By Steven Reinberg
Using hepatitis C-infected kidneys would expand the organ pool and save lives, said lead researcher Dr. Peter Reese. He's an associate professor of medicine at the University of Pennsylvania School of Medicine in Philadelphia.
"There is a tremendous lack of kidneys for transplant," he explained. "Because of the opioid crisis, there are many people who die from a drug overdose and have HCV and want to donate their organs."
But these infected kidneys are discarded, even though they are otherwise healthy. And many are from younger people, Reese said.
Of roughly a half-million patients in the United States who were on dialysis for late-stage kidney disease in 2016, only 19,000 received kidney transplants. This is partly due to organ shortages, researchers have reported. And the average wait time for a non-infected kidney is more than two years, compared to eight months for an HCV-infected kidney.
New, less toxic treatments for hepatitis C opened the door for transplanting infected kidneys and then successfully treating the infection, Reese said.
In a study of 20 uninfected patients, researchers found that transplanting infected kidneys and then treating recipients for HCV resulted in a 100 percent cure rate. Half were evaluated six months after their transplant and the others a year after.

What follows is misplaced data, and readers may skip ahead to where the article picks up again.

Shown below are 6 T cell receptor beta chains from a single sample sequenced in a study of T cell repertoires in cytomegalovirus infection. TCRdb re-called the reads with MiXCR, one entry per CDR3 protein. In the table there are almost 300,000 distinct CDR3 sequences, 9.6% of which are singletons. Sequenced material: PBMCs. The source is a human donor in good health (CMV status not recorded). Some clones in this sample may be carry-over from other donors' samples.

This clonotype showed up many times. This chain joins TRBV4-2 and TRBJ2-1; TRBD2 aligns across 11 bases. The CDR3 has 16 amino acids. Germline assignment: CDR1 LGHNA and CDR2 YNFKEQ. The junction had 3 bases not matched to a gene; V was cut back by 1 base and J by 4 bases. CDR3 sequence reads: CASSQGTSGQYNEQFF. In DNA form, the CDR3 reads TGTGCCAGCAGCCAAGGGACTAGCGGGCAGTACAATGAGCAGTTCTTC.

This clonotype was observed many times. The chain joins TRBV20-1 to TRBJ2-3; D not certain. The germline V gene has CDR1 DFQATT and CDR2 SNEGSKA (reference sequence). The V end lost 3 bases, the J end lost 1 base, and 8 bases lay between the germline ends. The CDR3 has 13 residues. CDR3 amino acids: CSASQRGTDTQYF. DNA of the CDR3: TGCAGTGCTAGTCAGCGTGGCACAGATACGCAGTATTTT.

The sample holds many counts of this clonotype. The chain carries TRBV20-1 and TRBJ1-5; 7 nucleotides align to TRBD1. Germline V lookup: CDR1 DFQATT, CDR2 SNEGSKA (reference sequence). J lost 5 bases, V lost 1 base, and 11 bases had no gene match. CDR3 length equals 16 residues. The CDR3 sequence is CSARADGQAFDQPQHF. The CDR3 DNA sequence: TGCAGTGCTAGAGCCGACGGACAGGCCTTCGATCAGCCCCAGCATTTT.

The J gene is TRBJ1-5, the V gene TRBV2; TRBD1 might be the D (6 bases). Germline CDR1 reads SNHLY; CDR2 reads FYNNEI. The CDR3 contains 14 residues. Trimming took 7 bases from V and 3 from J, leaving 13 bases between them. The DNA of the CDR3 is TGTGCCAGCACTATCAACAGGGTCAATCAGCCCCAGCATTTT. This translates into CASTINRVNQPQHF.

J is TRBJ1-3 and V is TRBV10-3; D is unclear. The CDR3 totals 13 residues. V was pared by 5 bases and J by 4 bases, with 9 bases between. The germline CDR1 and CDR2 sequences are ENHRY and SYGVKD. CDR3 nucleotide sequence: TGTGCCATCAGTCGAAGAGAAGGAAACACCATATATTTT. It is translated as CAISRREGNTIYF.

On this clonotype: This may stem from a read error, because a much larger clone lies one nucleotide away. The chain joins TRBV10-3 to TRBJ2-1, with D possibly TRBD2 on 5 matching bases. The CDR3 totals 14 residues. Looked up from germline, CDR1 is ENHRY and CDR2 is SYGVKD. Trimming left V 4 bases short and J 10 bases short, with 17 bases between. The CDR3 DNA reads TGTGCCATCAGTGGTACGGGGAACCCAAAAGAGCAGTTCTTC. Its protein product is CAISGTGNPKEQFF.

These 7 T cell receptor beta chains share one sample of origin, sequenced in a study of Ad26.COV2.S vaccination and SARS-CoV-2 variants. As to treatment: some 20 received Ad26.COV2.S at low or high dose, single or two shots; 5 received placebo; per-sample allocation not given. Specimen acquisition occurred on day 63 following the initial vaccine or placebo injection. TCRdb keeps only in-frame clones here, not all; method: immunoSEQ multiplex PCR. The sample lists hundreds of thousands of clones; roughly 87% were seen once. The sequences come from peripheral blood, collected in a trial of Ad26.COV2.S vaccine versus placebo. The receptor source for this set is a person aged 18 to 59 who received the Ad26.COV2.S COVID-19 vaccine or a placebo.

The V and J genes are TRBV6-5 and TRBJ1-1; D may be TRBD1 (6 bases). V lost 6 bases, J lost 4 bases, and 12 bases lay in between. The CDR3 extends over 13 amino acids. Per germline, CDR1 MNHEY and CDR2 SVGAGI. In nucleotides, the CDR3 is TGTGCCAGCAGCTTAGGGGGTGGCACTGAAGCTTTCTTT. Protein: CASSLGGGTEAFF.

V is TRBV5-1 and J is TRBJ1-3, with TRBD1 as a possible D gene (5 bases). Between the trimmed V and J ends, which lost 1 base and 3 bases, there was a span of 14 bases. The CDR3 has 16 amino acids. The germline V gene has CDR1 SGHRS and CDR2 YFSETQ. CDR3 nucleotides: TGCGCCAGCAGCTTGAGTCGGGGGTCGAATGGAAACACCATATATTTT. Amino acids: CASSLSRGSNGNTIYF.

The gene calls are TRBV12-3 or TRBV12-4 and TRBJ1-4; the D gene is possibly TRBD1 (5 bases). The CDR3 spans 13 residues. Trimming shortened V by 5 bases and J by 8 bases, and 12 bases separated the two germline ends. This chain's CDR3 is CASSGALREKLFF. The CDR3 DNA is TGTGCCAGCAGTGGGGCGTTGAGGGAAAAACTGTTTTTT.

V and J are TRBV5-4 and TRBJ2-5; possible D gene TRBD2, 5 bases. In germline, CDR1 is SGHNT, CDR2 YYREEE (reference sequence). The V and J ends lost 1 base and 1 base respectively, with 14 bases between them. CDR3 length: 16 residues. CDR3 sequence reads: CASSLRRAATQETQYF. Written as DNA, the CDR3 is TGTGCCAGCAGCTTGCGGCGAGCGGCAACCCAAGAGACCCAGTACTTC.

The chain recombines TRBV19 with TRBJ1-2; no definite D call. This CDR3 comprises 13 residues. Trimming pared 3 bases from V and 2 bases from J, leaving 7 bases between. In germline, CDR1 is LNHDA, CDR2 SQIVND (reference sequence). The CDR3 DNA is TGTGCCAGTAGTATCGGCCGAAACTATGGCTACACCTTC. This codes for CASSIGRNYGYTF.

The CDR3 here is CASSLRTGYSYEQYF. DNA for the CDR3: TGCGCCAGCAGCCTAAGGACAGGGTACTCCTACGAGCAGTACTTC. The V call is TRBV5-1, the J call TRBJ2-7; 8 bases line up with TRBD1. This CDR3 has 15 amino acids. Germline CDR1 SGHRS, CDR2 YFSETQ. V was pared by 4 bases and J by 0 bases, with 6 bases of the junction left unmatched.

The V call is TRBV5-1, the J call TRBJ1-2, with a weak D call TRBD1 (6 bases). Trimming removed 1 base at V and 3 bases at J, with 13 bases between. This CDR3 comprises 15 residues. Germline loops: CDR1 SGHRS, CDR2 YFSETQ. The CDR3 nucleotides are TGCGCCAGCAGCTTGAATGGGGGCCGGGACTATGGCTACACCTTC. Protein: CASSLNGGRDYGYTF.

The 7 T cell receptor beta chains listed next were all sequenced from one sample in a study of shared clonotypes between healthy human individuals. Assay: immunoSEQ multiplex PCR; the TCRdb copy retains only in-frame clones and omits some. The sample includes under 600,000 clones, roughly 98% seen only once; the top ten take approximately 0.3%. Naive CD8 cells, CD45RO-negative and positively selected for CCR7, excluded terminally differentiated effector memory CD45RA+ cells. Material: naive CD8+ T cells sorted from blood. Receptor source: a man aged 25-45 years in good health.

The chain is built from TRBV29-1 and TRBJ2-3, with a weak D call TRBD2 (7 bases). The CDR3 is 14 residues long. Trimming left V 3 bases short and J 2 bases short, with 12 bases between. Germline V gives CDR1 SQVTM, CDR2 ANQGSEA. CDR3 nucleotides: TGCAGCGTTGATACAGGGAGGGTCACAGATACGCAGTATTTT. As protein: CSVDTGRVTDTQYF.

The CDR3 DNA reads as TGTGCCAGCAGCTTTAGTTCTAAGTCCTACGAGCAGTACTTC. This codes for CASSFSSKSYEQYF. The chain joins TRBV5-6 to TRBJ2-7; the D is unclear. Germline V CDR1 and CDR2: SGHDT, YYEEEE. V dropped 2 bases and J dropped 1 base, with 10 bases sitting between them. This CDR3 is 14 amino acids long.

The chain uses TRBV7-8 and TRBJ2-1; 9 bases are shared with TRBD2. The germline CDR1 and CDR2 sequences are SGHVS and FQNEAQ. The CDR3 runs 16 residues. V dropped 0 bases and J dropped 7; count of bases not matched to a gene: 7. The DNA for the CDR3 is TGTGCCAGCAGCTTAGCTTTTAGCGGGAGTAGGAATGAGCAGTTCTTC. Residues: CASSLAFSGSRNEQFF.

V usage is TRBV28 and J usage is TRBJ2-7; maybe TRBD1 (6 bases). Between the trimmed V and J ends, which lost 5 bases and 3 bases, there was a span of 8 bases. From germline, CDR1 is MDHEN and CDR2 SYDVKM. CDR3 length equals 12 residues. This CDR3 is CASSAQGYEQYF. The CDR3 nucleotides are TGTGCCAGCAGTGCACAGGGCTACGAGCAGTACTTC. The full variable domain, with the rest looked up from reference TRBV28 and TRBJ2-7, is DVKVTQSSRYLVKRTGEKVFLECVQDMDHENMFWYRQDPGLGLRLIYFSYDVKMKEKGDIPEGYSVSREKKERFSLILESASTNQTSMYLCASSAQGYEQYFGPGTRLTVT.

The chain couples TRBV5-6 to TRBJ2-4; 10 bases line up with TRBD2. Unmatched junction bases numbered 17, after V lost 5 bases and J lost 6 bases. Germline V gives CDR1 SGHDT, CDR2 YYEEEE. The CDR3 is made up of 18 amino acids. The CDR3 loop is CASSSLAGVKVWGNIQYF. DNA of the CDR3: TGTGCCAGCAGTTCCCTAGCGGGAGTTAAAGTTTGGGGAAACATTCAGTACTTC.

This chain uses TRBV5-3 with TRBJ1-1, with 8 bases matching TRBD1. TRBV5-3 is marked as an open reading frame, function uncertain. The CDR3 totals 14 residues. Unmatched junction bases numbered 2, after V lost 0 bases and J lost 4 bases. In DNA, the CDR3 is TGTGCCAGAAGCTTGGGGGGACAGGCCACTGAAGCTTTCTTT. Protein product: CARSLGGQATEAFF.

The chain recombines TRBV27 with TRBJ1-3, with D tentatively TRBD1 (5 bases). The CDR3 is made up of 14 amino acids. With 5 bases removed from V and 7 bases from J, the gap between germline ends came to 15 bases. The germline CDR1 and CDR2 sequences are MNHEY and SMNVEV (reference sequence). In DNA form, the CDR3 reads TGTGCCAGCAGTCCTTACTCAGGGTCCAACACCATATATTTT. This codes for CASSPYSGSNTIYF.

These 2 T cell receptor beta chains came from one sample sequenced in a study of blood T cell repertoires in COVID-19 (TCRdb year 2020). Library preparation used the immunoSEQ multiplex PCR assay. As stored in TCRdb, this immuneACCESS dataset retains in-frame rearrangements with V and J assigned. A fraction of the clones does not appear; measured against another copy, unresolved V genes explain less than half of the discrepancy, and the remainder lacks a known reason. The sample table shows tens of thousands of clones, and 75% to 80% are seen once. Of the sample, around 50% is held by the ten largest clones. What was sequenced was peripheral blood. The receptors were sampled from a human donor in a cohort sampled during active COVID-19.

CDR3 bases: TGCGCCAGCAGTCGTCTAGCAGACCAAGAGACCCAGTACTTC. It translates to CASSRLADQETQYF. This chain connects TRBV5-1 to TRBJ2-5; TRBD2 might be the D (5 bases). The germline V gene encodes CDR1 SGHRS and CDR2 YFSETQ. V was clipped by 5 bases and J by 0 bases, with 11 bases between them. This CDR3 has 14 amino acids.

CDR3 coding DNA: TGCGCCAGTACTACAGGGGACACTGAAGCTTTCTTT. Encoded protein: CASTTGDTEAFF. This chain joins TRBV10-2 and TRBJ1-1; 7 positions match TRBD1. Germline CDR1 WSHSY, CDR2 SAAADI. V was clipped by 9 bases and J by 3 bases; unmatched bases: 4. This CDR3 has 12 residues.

"And we found that these kidney transplants were working as well as kidney transplants from uninfected patients," Reese said.
The potential cost savings could be significant, he added. Dialysis can cost more than $88,000 a year, according to the U.S. National Institute of Diabetes and Digestive and Kidney Diseases.
Though some patients might not want to take the risk associated with an infected kidney, others might consider it a good option, given the high death rates for dialysis patients awaiting transplants, the researchers suggested.
The report was published online Aug. 6 in the Annals of Internal Medicine.
Dr. Adnan Sharif, a consultant transplant nephrologist at Queen Elizabeth Hospital and University of Birmingham in the United Kingdom, wrote an accompanying editorial.
Sharif said the excellent short-term outcomes and 100 percent cure rate of HCV in organ recipients should prompt transplant centers to rethink use of HCV-infected kidneys.
"We must be bold in our approach to utilizing HCV kidneys," he said.
Sharif acknowledged, however, that using HCV-infected kidneys would represent "a significant shift in our attitude to risk, procurement of organs and counseling potential recipients appropriately about the risks -- albeit minimal."
But the cost effectiveness of using these kidneys versus remaining on dialysis would be significant, he noted.
Another study, published in the same journal in July, reported similar success in transplants of HCV-infected kidneys into HCV-infected patients. About 15 percent of dialysis patients have HCV, the researchers said.
Sharif said other organs from HCV-infected donors, such as hearts and lungs, might also be safely transplanted, expanding those organs' supply, as well.
"Using such donors could lead to many life-saving or enhancing transplants," he said.